According to the Content Marketing Institute’s 2017 B2B research report, content marketing makes up about 29 percent of most B2B brands’ total marketing budget. That same report states that 39 percent of brands feel that number will increase over the next 12 months, while 47 percent believe it will remain the same or decrease.
If you happen to be lucky enough to be part of that 39 percent, I tip my hat to you.
But for many marketers, their content marketing budgets are being called into question. They’ll have to spend the 2018 budget season wheeling and dealing to get access to the funds they need in order to succeed.
Capturing content marketing budget for 2018 requires success in two areas:
- Proving the ROI of your content marketing efforts.
- Properly selling the value of content marketing to stakeholders on multiple teams across your organization.
In this article, we are going to focus on effectively executing on point #2. (If you need help with ROI and attribution, take some time to read “Content Marketing ROI: How To Measure Brand Equity, Conversions, and Loyalty,” by NewsCred’s CEO, Shafqat Islam.)
Samuel Scott stated: “Marketing has always been the creation of a message, the insertion of that message into a piece of content and the transmission of that content over a channel to an audience in an effort to build brands, increase demand, and move people down the sales funnels.”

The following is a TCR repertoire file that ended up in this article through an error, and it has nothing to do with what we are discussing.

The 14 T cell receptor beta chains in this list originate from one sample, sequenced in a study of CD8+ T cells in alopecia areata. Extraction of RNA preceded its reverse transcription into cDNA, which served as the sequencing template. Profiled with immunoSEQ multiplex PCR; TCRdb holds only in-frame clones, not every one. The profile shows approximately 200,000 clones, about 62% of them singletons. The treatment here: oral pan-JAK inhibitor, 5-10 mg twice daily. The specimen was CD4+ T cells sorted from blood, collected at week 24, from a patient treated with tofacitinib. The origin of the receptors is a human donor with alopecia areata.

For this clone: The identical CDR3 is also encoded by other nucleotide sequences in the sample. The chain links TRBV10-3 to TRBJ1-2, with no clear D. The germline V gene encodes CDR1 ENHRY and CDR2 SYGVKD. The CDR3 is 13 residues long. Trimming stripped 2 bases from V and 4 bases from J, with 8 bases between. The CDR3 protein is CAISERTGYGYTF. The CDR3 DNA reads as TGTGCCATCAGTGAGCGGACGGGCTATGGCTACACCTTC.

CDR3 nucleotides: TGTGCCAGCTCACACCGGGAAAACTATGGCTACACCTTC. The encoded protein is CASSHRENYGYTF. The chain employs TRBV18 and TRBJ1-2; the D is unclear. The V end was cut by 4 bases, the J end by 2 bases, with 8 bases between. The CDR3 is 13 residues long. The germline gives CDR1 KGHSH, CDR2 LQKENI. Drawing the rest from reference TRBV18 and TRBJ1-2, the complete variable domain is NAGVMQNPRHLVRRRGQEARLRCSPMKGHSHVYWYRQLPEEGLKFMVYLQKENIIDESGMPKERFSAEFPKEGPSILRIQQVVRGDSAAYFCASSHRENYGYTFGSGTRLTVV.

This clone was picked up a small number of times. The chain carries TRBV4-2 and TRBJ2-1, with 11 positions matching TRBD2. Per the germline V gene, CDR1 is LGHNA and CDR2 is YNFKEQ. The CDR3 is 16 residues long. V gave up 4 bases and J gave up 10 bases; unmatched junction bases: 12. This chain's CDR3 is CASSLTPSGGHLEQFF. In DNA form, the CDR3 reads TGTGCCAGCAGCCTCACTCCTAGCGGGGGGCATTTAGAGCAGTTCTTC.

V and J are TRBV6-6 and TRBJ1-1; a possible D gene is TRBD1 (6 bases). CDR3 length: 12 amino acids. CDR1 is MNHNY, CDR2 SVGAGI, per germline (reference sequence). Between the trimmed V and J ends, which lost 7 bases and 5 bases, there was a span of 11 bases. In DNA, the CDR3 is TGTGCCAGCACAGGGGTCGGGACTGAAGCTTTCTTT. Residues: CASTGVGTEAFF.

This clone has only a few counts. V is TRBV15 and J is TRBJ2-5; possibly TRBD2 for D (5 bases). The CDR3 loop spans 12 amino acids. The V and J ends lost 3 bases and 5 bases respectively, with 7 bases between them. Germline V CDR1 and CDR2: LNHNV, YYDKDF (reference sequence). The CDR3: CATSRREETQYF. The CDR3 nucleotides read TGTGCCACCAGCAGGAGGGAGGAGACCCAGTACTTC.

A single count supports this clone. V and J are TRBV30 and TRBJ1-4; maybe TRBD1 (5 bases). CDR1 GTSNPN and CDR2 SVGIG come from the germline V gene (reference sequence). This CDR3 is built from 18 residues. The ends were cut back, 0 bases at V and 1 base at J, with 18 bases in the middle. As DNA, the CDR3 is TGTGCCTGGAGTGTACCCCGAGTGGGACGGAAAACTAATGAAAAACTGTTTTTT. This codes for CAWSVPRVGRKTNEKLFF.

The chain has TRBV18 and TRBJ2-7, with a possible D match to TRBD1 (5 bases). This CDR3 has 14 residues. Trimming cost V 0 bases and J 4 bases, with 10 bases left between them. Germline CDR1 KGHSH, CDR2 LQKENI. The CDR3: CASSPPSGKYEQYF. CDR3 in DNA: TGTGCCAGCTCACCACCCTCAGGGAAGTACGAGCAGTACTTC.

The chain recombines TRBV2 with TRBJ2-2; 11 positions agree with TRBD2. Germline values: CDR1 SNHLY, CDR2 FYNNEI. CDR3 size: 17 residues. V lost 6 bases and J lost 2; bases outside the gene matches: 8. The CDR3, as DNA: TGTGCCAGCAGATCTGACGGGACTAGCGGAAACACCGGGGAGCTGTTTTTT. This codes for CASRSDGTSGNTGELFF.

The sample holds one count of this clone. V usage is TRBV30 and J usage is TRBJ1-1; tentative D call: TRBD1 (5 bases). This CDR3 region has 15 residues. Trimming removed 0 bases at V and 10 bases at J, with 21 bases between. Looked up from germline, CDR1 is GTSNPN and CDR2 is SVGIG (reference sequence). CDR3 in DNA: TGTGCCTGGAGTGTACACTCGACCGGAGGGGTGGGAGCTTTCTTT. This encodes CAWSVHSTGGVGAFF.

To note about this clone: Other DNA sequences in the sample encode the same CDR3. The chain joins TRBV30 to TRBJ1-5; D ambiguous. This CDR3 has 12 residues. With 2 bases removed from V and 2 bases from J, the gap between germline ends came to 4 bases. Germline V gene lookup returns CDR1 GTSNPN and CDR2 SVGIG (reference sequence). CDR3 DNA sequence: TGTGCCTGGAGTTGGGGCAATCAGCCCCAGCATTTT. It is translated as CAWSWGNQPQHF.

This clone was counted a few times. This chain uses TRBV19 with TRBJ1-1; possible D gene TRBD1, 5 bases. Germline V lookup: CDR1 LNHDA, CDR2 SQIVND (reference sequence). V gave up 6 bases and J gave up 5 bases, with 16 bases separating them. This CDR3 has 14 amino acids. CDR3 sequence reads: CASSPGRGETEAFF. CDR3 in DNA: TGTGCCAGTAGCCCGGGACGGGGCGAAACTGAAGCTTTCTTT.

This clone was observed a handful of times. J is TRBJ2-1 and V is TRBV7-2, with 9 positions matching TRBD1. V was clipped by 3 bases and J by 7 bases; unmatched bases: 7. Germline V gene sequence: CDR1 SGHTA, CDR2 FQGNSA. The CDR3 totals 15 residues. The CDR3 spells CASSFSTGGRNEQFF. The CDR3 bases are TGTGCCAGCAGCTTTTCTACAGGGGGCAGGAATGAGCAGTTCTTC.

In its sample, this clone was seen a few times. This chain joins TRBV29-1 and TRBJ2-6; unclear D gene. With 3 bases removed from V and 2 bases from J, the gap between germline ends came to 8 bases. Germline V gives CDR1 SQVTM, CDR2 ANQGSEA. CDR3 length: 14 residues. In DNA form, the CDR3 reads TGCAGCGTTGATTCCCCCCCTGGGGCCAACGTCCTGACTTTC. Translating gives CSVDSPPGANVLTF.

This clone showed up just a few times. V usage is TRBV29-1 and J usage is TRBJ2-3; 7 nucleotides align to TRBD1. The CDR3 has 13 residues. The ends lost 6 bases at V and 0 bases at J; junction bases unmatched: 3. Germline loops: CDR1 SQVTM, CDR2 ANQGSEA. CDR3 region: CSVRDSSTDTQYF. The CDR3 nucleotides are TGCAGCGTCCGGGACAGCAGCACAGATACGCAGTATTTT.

Content is at the heart of marketing and sales activities, and brands today benefit from a surplus of channels for reaching their target audiences. The key to capturing budget is leveraging the teams that own these various channels and helping them understand how a joint investment in content can help them achieve their goals in addition to yours.
Many marketers cringe at the thought of scheduling a demo with a salesperson in order to learn more about a possible service or software solution.
That’s why content has become so crucial to the sales cycle. Self-education is a valuable alternative to talking to salespeople. Online information is so readily accessible to prospects, that they’re no longer hostage to salespeople to learn about a product.
Everyone’s heard the stat that 70 percent of the buying process is done before ever talking to a salesperson. However, according to a new research study from Edelman and LinkedIn, “thought leadership content plays a prominent role in driving business-to-business (B2B) sales, including attracting RFP opportunities, creating preference with buyers, directly contributing to sales wins, and even commanding a premium for products and services.”
“Earning the trust of customers is vital in the B2B buying process, where investments are large and the professional reputations of decision-makers may be at stake,” said Joe Kingsbury, U.S. Managing Director, B2B, at Edelman.
Effective content marketing not only improves brand equity. It also showcases thought leadership, which earns RFP opportunities. Thirty-seven percent of decision makers and 41 percent of C-level executives said that a company’s thought leadership directly contributed to inviting a previously unconsidered company to pitch against incumbents and established firms.
On top of that, 45 percent of decision makers and 48 percent of C-level executives said that a company’s thought leadership directly led them to award business to a firm – which means that good content marketing not only captures leads at the top of the funnel in the awareness stage, but it presents itself as a differentiator at the end of the sales cycle in the decision stage.